In April 2023, MTC staff had the opportunity to ask donor Vishal Saluja, Managing Partner at Indico Capital, about what motivates his investment in the College. Vishal shared his thoughts about his experience as a math tutor, the impact he was able to have with his investment, and his pragmatic and personal reasons for becoming an MTC donor.
You’ve invested in Mount Tamalpais College and have encouraged others to invest. What motivates you?
Everyone I dealt with at Mt. Tam College was very committed, and caring about the mission. You could pick up very clearly that the staff was very heavily invested in the community for the long run. Education is a basic necessity, but it becomes almost a privilege in a prison setting. MTC’s work provides a basic building block that is absolutely necessary for improving the lives of inmates – it builds confidence, improves core skills, and fosters a more positive self-image for inmates.
You spoke of the staff’s fidelity to the mission. How does the mission of the College connect to you personally?
It’s two elements. For me, education is what matters most, as it is what ultimately creates opportunities at all levels of society. I grew up in a culture that emphasized academics. Hence, I view the ability to give through education as a top priority. The second element relates to helping those that are the most needy–a lot of the students at Mt. Tam College are very socioeconomically disadvantaged. Being able to make that connection between education and the most needy is very powerful for me personally.
Tell me about your experience as a math tutor for the College.
Being a tutor was an incredibly rewarding experience–you have to give a lot of yourself, and in return, you really feel like you helped someone. On both those fronts, I found my experience in tutoring over two-quarters something that really felt very good for me.
Specific to my situation, I had a student who had perennially failed algebra, who had a lot of bluster but very low self-confidence with math, and was on the verge of giving up. I knew I was going to help this person get over this hump. He put in tremendous effort, saw the results come through, and subsequently requested that I tutor him through the next quarter so that he could finally finish his entire mathematics requirement. Helping someone accomplish what was a seemingly insurmountable task for them was deeply gratifying.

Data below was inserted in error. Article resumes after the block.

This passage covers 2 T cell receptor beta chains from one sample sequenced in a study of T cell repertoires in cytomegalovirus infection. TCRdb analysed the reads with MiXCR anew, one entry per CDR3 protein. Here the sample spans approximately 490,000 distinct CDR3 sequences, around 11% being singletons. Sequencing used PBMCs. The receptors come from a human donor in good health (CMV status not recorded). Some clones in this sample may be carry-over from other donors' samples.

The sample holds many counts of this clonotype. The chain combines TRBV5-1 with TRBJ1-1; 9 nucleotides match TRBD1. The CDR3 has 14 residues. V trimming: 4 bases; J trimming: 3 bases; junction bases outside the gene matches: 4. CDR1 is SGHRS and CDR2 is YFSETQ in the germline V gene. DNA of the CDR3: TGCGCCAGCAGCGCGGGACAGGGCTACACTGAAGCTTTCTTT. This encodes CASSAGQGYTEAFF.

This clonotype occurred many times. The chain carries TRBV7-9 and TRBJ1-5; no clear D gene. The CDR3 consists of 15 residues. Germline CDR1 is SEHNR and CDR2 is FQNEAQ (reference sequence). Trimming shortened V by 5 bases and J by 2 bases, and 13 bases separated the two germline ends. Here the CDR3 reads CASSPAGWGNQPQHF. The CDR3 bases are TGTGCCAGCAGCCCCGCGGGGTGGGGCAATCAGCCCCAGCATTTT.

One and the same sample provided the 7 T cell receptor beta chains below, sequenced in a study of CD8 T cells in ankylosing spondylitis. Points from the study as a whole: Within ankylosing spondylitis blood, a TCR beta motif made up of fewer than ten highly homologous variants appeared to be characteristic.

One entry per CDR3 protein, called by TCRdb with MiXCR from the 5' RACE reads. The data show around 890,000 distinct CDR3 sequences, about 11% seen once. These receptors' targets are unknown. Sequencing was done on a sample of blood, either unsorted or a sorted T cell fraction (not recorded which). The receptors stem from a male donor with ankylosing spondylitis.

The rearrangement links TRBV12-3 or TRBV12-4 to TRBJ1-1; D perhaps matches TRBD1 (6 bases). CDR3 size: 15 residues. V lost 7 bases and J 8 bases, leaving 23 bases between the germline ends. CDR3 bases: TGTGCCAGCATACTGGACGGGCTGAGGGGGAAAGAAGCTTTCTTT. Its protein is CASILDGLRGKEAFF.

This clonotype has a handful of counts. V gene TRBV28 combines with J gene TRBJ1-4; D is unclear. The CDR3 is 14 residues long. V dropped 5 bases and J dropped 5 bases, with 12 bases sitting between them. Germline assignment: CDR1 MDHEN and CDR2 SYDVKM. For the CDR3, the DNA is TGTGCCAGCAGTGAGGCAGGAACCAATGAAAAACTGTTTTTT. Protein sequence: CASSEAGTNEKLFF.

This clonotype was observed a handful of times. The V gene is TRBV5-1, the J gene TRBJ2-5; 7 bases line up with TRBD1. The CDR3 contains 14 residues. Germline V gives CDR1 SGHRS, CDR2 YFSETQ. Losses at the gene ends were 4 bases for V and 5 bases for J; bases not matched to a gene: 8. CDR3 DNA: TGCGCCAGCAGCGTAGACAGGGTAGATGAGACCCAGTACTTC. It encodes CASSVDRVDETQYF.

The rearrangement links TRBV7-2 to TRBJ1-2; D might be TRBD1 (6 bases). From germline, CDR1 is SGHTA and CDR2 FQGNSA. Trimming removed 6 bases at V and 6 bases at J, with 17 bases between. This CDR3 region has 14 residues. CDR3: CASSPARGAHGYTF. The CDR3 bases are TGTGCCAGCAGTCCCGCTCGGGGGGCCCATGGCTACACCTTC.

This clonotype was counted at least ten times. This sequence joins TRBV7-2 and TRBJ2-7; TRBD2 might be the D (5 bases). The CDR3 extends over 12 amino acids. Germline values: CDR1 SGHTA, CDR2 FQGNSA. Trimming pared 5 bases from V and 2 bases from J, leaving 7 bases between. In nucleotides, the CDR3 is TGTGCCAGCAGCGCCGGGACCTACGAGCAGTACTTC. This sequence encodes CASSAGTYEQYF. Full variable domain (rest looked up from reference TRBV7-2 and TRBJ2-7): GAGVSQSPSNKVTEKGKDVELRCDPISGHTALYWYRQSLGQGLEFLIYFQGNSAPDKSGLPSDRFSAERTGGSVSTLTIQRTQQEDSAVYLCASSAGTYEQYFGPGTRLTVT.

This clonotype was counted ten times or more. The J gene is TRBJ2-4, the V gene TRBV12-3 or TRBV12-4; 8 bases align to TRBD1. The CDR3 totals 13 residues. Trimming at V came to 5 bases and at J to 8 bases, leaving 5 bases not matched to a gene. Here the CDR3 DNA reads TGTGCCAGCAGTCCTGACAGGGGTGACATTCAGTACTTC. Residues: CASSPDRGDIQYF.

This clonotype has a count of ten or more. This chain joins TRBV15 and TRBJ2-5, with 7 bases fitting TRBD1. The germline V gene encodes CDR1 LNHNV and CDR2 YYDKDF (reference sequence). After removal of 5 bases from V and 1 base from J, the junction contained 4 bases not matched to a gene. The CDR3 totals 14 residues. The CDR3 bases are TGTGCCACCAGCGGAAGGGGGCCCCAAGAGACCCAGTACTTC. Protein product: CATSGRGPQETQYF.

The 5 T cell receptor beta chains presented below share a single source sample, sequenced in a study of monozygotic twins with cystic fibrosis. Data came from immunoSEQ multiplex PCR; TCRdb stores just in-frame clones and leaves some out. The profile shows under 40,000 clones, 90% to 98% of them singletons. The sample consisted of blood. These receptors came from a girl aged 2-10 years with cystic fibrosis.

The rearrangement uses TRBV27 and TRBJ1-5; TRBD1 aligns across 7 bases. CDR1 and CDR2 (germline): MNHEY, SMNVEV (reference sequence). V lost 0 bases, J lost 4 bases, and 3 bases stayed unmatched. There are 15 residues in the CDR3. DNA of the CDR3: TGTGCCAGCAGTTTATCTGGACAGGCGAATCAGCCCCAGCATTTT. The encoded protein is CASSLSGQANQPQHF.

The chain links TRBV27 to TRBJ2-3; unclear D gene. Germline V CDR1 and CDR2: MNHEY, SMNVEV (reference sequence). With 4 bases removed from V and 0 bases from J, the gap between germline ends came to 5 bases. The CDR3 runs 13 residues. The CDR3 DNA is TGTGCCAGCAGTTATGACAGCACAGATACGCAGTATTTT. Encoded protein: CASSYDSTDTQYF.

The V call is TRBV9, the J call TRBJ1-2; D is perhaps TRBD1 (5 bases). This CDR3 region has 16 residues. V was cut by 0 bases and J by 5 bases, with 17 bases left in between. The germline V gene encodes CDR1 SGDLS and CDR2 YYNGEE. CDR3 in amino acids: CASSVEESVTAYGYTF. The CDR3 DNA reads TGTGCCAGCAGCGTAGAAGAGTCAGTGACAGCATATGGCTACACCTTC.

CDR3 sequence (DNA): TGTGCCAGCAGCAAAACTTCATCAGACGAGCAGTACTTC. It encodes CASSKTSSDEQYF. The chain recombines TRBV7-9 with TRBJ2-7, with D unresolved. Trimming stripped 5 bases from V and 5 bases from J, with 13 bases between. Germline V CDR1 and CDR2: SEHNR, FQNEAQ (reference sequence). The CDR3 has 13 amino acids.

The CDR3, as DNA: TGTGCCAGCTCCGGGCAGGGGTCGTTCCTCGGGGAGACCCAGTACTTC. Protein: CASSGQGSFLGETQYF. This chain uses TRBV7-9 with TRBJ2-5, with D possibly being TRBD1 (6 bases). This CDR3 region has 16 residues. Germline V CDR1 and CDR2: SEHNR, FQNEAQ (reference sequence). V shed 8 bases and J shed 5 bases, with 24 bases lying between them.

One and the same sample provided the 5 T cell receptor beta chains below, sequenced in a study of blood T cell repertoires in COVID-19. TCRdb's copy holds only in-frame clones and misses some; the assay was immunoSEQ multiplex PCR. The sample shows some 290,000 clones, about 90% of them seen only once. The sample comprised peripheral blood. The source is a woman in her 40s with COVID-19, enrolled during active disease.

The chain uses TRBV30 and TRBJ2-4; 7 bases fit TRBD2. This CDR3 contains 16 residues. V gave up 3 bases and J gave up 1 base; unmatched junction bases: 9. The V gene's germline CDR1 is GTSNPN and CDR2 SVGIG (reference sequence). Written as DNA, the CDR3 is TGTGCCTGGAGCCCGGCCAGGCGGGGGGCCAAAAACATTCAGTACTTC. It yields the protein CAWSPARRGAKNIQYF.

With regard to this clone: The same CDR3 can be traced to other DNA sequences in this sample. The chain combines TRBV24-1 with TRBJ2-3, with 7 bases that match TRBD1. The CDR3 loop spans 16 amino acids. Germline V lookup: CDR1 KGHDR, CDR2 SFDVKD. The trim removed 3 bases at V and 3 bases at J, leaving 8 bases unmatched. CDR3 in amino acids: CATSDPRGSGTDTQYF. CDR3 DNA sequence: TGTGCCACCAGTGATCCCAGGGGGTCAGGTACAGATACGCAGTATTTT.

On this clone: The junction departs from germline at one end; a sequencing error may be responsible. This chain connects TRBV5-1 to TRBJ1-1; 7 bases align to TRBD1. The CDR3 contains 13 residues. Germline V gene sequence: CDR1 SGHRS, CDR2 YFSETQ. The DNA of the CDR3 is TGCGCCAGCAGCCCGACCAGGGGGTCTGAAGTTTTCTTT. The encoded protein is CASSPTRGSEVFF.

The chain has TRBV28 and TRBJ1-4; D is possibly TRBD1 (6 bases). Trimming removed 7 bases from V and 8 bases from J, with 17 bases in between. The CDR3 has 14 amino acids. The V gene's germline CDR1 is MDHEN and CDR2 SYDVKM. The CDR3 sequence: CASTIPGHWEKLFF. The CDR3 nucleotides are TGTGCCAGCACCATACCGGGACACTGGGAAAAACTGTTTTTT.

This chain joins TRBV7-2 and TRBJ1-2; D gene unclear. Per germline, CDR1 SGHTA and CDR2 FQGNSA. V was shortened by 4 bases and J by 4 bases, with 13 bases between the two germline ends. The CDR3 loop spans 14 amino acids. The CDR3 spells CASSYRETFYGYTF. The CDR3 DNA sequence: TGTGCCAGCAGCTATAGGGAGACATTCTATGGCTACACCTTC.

You’ve helped raise money from friends or colleagues. What do you tell people about Mt. Tam College to convince them to invest in this organization?
My first gift was during COVID. San Quentin inmates were suffering disproportionately from the COVID epidemic, and providing care packages through Mt Tam College was an easy way to help. More recently, I spearheaded Mt. Tam’s effort to fund an onsite computer lab–this was a discrete project that required capital for 70-80 computers and peripherals, with a goal of enabling every student to have a dedicated computer for their academic work. I underwrote the anchor gift, and raised funds from friends and family, getting 10-15 additional people to contribute. Last fall, a group of us donors visited the computer lab and we were thrilled to see a room full of students deeply engaged on new computers working on their assignments.
Any final thoughts to share?
My charitable work through Mt Tam has allowed me to build a bond with a community that is far removed from my everyday existence. Helping San Quentin inmates, even in the smallest of ways, has been a way to build perspective, humility, and gratitude in my own life. That is a real gift.